4. Lastly, the NFIB claims that the CWR can be extended to cover all ditches. Superficially this claim seems exaggerated because the CWR has explicit exemptions for certain types of ditches – ones that are not built in tributary, relocating a tributary, or draining a wetland. However, the uncertainty inherent in the new, expanded definition of tributary in the CWR affects the definition of ditch by transposition. We can’t definitely say that the CWR covers all ditches, but in some cases we can’t prove that it doesn’t, either. I can see how this confusion would require landowners to engage a consultant to interpret the ruling for them, which is an additional expense.

The NFIB’s comments close with two comments about price. First, that the extended definitions and increased uncertainty will have a chilling effect on development. The CWR mentions several times that that this new rule is intended to reduce the number of case-by-case, more expensive permit processes as well as reduce uncertainty by adding more detailed definitions, but that might not work out. Judging by the initial feedback, the increased number of arguments in the definitions is just creating more topics for people to be confused about. Secondly, the NFIB claims that states and businesses would file lawsuits against what they pursue to be an overstepping of jurisdictional boundaries. We’re already seeing this with the injunction issued in South Dakota.

David Sunding and David Zilberman of UC Berkeley wrote an economic viewpoint on financial ramifications of the expanded jurisdiction of wetlands, which the NFIB quotes to justify their concern about the case-by-case national permitting process costing $270,000. The authors performed a detailed analysis of the effects of the 2002 metamorphosis of National Wetland Permit 26 into several sub-permits with broader definitions of wetlands; it not only calculates the price, but also the efficacy of the changed legislation  as opposed to other wetland protection measures. Even though this article precedes the CWR, it seems to me that many of the same economic thought processes could be applied.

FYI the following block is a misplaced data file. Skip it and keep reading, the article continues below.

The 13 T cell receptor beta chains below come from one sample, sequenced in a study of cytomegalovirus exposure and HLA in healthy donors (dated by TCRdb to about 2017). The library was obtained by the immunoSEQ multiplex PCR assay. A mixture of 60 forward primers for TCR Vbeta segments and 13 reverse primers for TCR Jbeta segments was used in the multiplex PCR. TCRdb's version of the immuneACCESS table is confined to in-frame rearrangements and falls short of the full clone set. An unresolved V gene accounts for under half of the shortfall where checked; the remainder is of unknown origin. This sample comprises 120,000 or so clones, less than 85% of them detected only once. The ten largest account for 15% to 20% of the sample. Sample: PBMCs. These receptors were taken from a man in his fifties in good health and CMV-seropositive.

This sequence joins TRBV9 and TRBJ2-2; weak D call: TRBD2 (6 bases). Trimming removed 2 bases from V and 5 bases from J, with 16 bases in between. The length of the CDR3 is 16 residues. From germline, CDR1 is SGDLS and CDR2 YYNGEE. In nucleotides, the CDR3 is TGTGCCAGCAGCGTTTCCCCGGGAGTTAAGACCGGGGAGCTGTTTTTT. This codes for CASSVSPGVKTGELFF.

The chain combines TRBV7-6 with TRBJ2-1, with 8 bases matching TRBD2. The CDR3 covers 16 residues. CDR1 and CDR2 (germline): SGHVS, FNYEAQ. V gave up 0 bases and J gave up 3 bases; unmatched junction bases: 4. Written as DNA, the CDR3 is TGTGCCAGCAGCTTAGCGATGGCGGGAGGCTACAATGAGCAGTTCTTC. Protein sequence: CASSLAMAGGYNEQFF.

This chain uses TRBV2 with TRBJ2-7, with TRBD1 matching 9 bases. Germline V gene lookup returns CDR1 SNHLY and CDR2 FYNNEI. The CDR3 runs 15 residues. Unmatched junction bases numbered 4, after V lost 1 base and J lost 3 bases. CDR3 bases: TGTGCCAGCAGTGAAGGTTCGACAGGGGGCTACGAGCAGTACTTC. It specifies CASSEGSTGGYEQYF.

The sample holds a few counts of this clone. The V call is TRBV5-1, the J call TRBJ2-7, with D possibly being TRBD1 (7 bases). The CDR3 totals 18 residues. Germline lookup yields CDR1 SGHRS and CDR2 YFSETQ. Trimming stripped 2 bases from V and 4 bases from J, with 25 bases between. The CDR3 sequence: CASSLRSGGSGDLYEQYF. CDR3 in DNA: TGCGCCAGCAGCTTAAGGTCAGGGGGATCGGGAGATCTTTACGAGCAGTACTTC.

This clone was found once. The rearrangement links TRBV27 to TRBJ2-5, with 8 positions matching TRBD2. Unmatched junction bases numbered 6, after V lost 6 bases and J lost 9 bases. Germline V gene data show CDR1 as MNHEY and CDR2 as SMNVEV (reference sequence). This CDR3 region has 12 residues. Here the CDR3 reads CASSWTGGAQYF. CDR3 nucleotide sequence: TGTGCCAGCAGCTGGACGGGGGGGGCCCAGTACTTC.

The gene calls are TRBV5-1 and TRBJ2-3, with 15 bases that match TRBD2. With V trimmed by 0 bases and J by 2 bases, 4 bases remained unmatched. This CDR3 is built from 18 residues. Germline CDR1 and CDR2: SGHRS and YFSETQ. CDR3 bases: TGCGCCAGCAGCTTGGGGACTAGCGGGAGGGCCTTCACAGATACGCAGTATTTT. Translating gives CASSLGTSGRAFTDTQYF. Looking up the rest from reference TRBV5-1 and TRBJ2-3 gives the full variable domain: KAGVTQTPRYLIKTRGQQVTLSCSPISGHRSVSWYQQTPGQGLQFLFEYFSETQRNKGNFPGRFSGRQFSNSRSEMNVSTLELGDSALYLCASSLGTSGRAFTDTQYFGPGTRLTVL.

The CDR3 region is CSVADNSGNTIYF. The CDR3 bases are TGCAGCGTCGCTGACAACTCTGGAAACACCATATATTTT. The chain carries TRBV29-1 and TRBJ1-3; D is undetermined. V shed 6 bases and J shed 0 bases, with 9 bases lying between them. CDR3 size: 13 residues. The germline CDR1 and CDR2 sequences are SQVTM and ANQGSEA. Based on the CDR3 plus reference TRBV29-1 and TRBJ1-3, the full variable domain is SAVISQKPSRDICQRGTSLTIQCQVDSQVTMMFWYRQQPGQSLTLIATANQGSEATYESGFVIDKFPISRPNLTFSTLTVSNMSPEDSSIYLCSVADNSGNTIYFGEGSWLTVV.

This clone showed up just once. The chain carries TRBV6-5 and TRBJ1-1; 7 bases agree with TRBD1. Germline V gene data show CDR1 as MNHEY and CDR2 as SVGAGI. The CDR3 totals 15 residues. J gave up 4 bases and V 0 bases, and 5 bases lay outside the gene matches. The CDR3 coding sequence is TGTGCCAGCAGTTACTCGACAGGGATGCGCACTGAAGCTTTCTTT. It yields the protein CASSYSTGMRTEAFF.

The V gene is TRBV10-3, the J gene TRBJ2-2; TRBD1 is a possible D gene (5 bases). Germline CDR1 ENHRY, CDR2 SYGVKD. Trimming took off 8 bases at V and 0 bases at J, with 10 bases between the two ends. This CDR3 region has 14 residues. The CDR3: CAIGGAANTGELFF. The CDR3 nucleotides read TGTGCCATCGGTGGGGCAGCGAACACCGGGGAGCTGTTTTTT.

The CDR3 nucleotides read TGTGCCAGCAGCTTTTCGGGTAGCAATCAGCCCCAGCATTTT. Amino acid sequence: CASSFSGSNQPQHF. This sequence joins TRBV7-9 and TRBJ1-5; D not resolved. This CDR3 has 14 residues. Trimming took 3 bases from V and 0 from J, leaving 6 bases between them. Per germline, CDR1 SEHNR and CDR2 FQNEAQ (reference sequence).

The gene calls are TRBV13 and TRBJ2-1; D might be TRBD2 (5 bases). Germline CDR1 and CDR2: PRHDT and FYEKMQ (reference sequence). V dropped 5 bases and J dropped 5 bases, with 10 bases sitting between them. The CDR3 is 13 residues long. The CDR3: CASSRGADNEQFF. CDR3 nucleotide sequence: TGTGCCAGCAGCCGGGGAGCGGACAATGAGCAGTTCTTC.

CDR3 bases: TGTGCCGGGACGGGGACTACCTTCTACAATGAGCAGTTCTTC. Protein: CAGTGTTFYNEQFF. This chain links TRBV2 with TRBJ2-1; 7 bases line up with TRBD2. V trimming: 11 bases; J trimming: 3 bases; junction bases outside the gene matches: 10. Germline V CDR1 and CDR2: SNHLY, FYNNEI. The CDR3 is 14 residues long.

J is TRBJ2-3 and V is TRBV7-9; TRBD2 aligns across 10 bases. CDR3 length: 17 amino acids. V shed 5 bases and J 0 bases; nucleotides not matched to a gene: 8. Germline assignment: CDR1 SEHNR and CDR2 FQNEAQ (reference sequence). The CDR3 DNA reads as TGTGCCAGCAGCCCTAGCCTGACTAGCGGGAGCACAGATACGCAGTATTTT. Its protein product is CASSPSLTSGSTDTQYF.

However, the NFIB trips up and claims that “As of 2002, the average CWA permit cost over $270,000”. In actuality the Sunding and Zilberman paper states that the average cost for the less-common individual (case-by-case) permits is $271,596, but the cost of the more common NWP permit (equivalent to the EPA “general” permit) is $28,915. Both of those sums are large and possibly prohibitive outlays of money for small businesses. I just thought it inappropriate that the NFIB didn’t also mention that lower price; it seems like cherry-picking facts.

Sunding and Zilberman calculated these average prices by surveying 103 public and private sector projects in 1999, and asking them to include:

historical data on employee time spent preparing and negotiating the permit and expenditures on outside experts such as biologists and engineers (these experts are more frequently employed to help prepare individual rather than nationwide permits). Information was collected on the parameters of the project (i.e., project description, project size in acres, acres of waters of the United States in the project area, acres of waters of the United States impacted by the proposed activity, wetland acres impacted). Data were also collected on the parameters of the regulatory process (i.e., individual or nationwide permit, dates of regulatory milestones, final decision, amount and type of mitigation required).”